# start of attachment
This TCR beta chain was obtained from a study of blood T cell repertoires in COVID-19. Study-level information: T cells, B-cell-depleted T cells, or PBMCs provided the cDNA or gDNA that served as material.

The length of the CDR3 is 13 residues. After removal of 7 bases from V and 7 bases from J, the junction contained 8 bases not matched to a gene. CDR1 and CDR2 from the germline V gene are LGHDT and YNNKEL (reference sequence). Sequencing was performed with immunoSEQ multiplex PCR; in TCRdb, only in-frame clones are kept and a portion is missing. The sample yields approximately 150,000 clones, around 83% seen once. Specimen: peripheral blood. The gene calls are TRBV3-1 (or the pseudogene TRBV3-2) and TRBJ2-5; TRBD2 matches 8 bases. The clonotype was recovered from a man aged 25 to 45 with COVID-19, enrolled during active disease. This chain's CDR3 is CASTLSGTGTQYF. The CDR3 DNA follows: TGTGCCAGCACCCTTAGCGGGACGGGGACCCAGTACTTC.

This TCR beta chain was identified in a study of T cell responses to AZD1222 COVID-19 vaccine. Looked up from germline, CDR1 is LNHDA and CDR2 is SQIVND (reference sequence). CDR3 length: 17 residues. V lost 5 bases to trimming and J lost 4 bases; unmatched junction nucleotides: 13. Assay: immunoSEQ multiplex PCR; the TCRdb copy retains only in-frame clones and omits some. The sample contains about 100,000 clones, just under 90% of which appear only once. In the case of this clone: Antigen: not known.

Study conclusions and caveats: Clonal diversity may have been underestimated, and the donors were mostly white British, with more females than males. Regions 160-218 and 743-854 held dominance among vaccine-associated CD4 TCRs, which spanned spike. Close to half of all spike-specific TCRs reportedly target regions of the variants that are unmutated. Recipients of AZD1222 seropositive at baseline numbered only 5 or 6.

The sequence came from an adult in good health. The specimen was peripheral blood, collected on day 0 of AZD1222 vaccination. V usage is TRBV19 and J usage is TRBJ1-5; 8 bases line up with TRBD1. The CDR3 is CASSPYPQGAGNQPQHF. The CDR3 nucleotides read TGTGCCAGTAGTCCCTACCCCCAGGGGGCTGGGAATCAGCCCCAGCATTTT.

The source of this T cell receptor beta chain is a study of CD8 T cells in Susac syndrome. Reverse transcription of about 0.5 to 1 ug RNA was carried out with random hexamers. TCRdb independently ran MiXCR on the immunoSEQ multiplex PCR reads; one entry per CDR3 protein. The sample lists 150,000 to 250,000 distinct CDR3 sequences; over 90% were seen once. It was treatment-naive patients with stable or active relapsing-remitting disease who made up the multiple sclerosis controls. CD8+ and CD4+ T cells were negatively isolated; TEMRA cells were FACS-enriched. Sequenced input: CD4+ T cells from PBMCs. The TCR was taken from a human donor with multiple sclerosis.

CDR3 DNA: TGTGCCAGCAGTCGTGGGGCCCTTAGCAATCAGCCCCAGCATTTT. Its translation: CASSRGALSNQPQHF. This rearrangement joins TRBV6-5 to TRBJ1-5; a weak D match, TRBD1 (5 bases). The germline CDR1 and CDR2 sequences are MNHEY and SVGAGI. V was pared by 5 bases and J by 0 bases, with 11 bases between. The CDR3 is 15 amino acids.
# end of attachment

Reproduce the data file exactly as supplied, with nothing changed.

This TCR beta chain was obtained from a study of blood T cell repertoires in COVID-19. Study-level information: T cells, B-cell-depleted T cells, or PBMCs provided the cDNA or gDNA that served as material.

The length of the CDR3 is 13 residues. After removal of 7 bases from V and 7 bases from J, the junction contained 8 bases not matched to a gene. CDR1 and CDR2 from the germline V gene are LGHDT and YNNKEL (reference sequence). Sequencing was performed with immunoSEQ multiplex PCR; in TCRdb, only in-frame clones are kept and a portion is missing. The sample yields approximately 150,000 clones, around 83% seen once. Specimen: peripheral blood. The gene calls are TRBV3-1 (or the pseudogene TRBV3-2) and TRBJ2-5; TRBD2 matches 8 bases. The clonotype was recovered from a man aged 25 to 45 with COVID-19, enrolled during active disease. This chain's CDR3 is CASTLSGTGTQYF. The CDR3 DNA follows: TGTGCCAGCACCCTTAGCGGGACGGGGACCCAGTACTTC.

This TCR beta chain was identified in a study of T cell responses to AZD1222 COVID-19 vaccine. Looked up from germline, CDR1 is LNHDA and CDR2 is SQIVND (reference sequence). CDR3 length: 17 residues. V lost 5 bases to trimming and J lost 4 bases; unmatched junction nucleotides: 13. Assay: immunoSEQ multiplex PCR; the TCRdb copy retains only in-frame clones and omits some. The sample contains about 100,000 clones, just under 90% of which appear only once. In the case of this clone: Antigen: not known.

Study conclusions and caveats: Clonal diversity may have been underestimated, and the donors were mostly white British, with more females than males. Regions 160-218 and 743-854 held dominance among vaccine-associated CD4 TCRs, which spanned spike. Close to half of all spike-specific TCRs reportedly target regions of the variants that are unmutated. Recipients of AZD1222 seropositive at baseline numbered only 5 or 6.

The sequence came from an adult in good health. The specimen was peripheral blood, collected on day 0 of AZD1222 vaccination. V usage is TRBV19 and J usage is TRBJ1-5; 8 bases line up with TRBD1. The CDR3 is CASSPYPQGAGNQPQHF. The CDR3 nucleotides read TGTGCCAGTAGTCCCTACCCCCAGGGGGCTGGGAATCAGCCCCAGCATTTT.

The source of this T cell receptor beta chain is a study of CD8 T cells in Susac syndrome. Reverse transcription of about 0.5 to 1 ug RNA was carried out with random hexamers. TCRdb independently ran MiXCR on the immunoSEQ multiplex PCR reads; one entry per CDR3 protein. The sample lists 150,000 to 250,000 distinct CDR3 sequences; over 90% were seen once. It was treatment-naive patients with stable or active relapsing-remitting disease who made up the multiple sclerosis controls. CD8+ and CD4+ T cells were negatively isolated; TEMRA cells were FACS-enriched. Sequenced input: CD4+ T cells from PBMCs. The TCR was taken from a human donor with multiple sclerosis.

CDR3 DNA: TGTGCCAGCAGTCGTGGGGCCCTTAGCAATCAGCCCCAGCATTTT. Its translation: CASSRGALSNQPQHF. This rearrangement joins TRBV6-5 to TRBJ1-5; a weak D match, TRBD1 (5 bases). The germline CDR1 and CDR2 sequences are MNHEY and SVGAGI. V was pared by 5 bases and J by 0 bases, with 11 bases between. The CDR3 is 15 amino acids.